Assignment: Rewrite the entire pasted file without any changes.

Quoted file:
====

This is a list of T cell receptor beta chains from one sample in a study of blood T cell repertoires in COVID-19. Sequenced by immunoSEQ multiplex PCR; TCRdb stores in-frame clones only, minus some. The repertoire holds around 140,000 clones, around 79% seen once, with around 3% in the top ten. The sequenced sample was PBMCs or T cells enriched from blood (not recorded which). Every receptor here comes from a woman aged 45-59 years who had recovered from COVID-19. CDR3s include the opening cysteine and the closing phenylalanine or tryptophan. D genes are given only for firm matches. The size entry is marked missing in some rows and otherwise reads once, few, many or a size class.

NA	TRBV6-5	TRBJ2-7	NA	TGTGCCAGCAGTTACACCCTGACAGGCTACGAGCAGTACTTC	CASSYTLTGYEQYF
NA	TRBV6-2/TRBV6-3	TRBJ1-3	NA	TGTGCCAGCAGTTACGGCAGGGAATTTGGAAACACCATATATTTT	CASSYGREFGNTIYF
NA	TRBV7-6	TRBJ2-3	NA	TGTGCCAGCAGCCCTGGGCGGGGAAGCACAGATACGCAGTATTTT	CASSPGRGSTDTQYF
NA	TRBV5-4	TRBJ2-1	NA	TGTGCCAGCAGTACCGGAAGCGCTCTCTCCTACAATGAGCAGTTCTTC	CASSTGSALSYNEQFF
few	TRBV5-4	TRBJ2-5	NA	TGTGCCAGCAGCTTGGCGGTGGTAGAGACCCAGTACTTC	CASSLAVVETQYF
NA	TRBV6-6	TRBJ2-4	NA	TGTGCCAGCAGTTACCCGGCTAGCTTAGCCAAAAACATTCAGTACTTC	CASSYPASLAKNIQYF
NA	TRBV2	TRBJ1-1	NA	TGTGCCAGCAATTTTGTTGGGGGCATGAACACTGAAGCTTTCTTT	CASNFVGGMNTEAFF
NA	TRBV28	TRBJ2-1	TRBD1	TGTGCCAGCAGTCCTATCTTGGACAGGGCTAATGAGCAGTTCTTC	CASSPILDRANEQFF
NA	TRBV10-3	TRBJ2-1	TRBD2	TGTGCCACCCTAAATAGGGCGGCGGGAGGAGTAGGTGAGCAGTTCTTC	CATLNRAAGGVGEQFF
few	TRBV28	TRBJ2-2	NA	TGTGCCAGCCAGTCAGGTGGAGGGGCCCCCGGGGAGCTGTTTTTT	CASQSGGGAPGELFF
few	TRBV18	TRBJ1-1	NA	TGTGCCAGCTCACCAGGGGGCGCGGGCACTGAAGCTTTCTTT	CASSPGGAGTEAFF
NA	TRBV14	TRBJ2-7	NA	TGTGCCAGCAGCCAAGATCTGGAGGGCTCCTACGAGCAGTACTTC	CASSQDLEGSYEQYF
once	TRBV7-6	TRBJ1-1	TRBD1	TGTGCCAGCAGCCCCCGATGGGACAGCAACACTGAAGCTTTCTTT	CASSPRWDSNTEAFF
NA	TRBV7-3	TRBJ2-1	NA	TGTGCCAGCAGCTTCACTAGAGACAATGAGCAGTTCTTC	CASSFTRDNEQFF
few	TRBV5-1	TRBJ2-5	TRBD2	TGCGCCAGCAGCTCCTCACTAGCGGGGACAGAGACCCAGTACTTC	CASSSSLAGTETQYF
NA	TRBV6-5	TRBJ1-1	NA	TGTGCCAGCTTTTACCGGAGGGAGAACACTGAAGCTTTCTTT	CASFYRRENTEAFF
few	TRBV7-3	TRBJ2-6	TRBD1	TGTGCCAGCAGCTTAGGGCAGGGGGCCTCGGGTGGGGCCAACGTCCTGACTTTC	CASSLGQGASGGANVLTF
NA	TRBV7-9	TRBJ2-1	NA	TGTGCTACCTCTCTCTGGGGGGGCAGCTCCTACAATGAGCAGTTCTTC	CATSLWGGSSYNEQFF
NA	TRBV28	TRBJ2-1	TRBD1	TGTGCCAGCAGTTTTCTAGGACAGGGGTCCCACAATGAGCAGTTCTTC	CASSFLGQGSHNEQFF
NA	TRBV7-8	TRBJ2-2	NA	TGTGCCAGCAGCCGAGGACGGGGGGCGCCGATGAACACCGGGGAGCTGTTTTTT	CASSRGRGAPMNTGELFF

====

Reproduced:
This is a list of T cell receptor beta chains from one sample in a study of blood T cell repertoires in COVID-19. Sequenced by immunoSEQ multiplex PCR; TCRdb stores in-frame clones only, minus some. The repertoire holds around 140,000 clones, around 79% seen once, with around 3% in the top ten. The sequenced sample was PBMCs or T cells enriched from blood (not recorded which). Every receptor here comes from a woman aged 45-59 years who had recovered from COVID-19. CDR3s include the opening cysteine and the closing phenylalanine or tryptophan. D genes are given only for firm matches. The size entry is marked missing in some rows and otherwise reads once, few, many or a size class.

NA	TRBV6-5	TRBJ2-7	NA	TGTGCCAGCAGTTACACCCTGACAGGCTACGAGCAGTACTTC	CASSYTLTGYEQYF
NA	TRBV6-2/TRBV6-3	TRBJ1-3	NA	TGTGCCAGCAGTTACGGCAGGGAATTTGGAAACACCATATATTTT	CASSYGREFGNTIYF
NA	TRBV7-6	TRBJ2-3	NA	TGTGCCAGCAGCCCTGGGCGGGGAAGCACAGATACGCAGTATTTT	CASSPGRGSTDTQYF
NA	TRBV5-4	TRBJ2-1	NA	TGTGCCAGCAGTACCGGAAGCGCTCTCTCCTACAATGAGCAGTTCTTC	CASSTGSALSYNEQFF
few	TRBV5-4	TRBJ2-5	NA	TGTGCCAGCAGCTTGGCGGTGGTAGAGACCCAGTACTTC	CASSLAVVETQYF
NA	TRBV6-6	TRBJ2-4	NA	TGTGCCAGCAGTTACCCGGCTAGCTTAGCCAAAAACATTCAGTACTTC	CASSYPASLAKNIQYF
NA	TRBV2	TRBJ1-1	NA	TGTGCCAGCAATTTTGTTGGGGGCATGAACACTGAAGCTTTCTTT	CASNFVGGMNTEAFF
NA	TRBV28	TRBJ2-1	TRBD1	TGTGCCAGCAGTCCTATCTTGGACAGGGCTAATGAGCAGTTCTTC	CASSPILDRANEQFF
NA	TRBV10-3	TRBJ2-1	TRBD2	TGTGCCACCCTAAATAGGGCGGCGGGAGGAGTAGGTGAGCAGTTCTTC	CATLNRAAGGVGEQFF
few	TRBV28	TRBJ2-2	NA	TGTGCCAGCCAGTCAGGTGGAGGGGCCCCCGGGGAGCTGTTTTTT	CASQSGGGAPGELFF
few	TRBV18	TRBJ1-1	NA	TGTGCCAGCTCACCAGGGGGCGCGGGCACTGAAGCTTTCTTT	CASSPGGAGTEAFF
NA	TRBV14	TRBJ2-7	NA	TGTGCCAGCAGCCAAGATCTGGAGGGCTCCTACGAGCAGTACTTC	CASSQDLEGSYEQYF
once	TRBV7-6	TRBJ1-1	TRBD1	TGTGCCAGCAGCCCCCGATGGGACAGCAACACTGAAGCTTTCTTT	CASSPRWDSNTEAFF
NA	TRBV7-3	TRBJ2-1	NA	TGTGCCAGCAGCTTCACTAGAGACAATGAGCAGTTCTTC	CASSFTRDNEQFF
few	TRBV5-1	TRBJ2-5	TRBD2	TGCGCCAGCAGCTCCTCACTAGCGGGGACAGAGACCCAGTACTTC	CASSSSLAGTETQYF
NA	TRBV6-5	TRBJ1-1	NA	TGTGCCAGCTTTTACCGGAGGGAGAACACTGAAGCTTTCTTT	CASFYRRENTEAFF
few	TRBV7-3	TRBJ2-6	TRBD1	TGTGCCAGCAGCTTAGGGCAGGGGGCCTCGGGTGGGGCCAACGTCCTGACTTTC	CASSLGQGASGGANVLTF
NA	TRBV7-9	TRBJ2-1	NA	TGTGCTACCTCTCTCTGGGGGGGCAGCTCCTACAATGAGCAGTTCTTC	CATSLWGGSSYNEQFF
NA	TRBV28	TRBJ2-1	TRBD1	TGTGCCAGCAGTTTTCTAGGACAGGGGTCCCACAATGAGCAGTTCTTC	CASSFLGQGSHNEQFF
NA	TRBV7-8	TRBJ2-2	NA	TGTGCCAGCAGCCGAGGACGGGGGGCGCCGATGAACACCGGGGAGCTGTTTTTT	CASSRGRGAPMNTGELFF